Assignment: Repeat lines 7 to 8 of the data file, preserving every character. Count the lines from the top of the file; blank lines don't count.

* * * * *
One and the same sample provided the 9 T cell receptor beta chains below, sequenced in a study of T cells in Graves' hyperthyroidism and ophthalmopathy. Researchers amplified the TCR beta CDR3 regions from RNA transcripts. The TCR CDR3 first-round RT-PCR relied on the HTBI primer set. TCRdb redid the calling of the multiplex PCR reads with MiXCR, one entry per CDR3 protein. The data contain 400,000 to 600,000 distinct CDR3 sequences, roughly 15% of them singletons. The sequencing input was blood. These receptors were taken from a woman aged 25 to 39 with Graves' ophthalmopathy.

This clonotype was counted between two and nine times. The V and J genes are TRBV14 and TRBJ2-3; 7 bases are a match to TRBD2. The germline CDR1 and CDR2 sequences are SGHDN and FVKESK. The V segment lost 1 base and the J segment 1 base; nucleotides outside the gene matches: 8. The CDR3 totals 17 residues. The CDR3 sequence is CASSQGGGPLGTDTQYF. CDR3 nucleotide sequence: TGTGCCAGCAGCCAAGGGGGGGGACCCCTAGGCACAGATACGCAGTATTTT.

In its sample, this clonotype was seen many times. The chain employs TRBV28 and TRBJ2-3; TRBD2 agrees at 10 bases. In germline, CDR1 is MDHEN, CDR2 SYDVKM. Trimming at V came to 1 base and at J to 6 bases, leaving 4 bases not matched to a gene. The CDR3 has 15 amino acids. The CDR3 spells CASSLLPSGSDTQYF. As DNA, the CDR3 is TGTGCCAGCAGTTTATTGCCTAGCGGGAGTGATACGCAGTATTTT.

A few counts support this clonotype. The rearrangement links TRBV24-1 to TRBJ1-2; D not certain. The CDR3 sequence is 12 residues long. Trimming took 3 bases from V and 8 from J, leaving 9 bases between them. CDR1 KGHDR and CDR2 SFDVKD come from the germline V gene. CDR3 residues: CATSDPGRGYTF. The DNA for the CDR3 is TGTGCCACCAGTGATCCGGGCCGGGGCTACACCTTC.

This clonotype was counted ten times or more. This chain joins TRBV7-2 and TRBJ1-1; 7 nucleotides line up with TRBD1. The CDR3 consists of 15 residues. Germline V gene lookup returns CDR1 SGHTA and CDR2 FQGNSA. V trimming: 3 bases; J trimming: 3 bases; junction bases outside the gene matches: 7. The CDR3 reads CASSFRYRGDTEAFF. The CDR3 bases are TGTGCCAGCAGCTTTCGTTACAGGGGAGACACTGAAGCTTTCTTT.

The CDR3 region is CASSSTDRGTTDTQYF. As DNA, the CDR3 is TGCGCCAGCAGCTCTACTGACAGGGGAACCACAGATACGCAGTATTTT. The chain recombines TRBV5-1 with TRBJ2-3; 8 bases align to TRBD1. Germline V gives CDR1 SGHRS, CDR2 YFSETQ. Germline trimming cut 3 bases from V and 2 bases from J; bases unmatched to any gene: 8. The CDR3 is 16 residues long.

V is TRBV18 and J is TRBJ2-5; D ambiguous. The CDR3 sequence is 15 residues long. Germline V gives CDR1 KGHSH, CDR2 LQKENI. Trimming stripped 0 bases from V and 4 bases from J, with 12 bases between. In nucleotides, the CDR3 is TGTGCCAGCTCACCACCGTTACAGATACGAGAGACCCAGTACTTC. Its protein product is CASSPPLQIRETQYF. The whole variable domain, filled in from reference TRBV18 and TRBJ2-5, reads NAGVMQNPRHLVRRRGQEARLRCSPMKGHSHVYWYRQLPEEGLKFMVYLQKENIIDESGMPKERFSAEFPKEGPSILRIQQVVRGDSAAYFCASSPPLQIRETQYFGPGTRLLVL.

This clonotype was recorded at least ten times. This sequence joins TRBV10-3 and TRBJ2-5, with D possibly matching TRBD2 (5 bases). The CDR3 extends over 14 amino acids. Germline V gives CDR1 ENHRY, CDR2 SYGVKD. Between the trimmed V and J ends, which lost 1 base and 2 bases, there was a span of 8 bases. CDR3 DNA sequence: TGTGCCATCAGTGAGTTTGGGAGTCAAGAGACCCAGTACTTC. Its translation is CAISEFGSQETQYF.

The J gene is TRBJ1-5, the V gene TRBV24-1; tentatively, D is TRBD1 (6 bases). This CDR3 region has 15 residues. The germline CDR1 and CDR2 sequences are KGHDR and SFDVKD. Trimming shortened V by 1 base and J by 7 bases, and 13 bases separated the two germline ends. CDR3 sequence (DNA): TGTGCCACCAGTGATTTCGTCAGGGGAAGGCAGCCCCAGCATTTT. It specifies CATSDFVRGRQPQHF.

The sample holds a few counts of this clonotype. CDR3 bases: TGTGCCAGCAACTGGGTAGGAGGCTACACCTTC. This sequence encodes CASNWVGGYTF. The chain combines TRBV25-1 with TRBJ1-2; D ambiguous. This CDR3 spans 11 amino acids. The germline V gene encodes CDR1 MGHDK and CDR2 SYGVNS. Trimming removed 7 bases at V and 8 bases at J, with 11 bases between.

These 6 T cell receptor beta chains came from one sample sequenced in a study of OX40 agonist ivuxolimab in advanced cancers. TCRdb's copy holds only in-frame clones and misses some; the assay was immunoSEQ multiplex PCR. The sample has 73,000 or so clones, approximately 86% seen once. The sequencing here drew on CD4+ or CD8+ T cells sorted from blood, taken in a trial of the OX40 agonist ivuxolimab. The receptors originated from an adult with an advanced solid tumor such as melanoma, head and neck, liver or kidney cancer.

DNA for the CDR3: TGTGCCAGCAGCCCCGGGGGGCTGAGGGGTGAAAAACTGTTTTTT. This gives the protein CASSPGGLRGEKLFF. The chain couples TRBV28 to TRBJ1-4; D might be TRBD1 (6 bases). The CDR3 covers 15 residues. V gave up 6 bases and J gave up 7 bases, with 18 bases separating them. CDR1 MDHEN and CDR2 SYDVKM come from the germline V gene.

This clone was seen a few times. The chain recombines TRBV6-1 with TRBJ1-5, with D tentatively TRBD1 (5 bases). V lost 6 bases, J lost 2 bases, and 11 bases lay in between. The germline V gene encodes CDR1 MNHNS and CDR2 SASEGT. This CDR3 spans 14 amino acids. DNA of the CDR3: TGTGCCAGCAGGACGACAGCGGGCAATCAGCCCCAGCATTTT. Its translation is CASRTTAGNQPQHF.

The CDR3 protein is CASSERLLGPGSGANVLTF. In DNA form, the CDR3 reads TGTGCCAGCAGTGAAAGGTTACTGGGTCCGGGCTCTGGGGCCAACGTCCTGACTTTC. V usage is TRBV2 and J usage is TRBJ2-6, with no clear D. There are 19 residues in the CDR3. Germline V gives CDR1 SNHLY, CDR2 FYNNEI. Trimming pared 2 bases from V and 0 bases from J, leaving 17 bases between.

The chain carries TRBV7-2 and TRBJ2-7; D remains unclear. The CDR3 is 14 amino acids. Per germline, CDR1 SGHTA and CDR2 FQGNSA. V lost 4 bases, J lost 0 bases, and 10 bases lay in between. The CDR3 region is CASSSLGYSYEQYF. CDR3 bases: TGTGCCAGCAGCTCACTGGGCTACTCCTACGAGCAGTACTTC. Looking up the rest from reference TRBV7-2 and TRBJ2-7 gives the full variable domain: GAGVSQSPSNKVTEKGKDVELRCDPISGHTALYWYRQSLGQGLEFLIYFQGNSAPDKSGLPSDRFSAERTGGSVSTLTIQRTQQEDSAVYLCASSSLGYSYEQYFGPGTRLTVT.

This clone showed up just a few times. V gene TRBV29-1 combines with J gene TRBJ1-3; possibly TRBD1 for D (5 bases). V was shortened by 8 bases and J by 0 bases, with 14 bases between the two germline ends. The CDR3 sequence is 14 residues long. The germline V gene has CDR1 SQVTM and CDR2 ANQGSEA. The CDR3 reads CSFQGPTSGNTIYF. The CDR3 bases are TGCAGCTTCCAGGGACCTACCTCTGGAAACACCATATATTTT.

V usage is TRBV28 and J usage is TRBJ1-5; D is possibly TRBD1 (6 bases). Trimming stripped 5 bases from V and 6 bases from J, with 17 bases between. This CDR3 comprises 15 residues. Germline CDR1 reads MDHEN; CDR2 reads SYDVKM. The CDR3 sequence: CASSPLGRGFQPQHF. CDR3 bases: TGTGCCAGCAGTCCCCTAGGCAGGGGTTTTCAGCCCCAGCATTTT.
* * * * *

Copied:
V is TRBV18 and J is TRBJ2-5; D ambiguous. The CDR3 sequence is 15 residues long. Germline V gives CDR1 KGHSH, CDR2 LQKENI. Trimming stripped 0 bases from V and 4 bases from J, with 12 bases between. In nucleotides, the CDR3 is TGTGCCAGCTCACCACCGTTACAGATACGAGAGACCCAGTACTTC. Its protein product is CASSPPLQIRETQYF. The whole variable domain, filled in from reference TRBV18 and TRBJ2-5, reads NAGVMQNPRHLVRRRGQEARLRCSPMKGHSHVYWYRQLPEEGLKFMVYLQKENIIDESGMPKERFSAEFPKEGPSILRIQQVVRGDSAAYFCASSPPLQIRETQYFGPGTRLLVL.

This clonotype was recorded at least ten times. This sequence joins TRBV10-3 and TRBJ2-5, with D possibly matching TRBD2 (5 bases). The CDR3 extends over 14 amino acids. Germline V gives CDR1 ENHRY, CDR2 SYGVKD. Between the trimmed V and J ends, which lost 1 base and 2 bases, there was a span of 8 bases. CDR3 DNA sequence: TGTGCCATCAGTGAGTTTGGGAGTCAAGAGACCCAGTACTTC. Its translation is CAISEFGSQETQYF.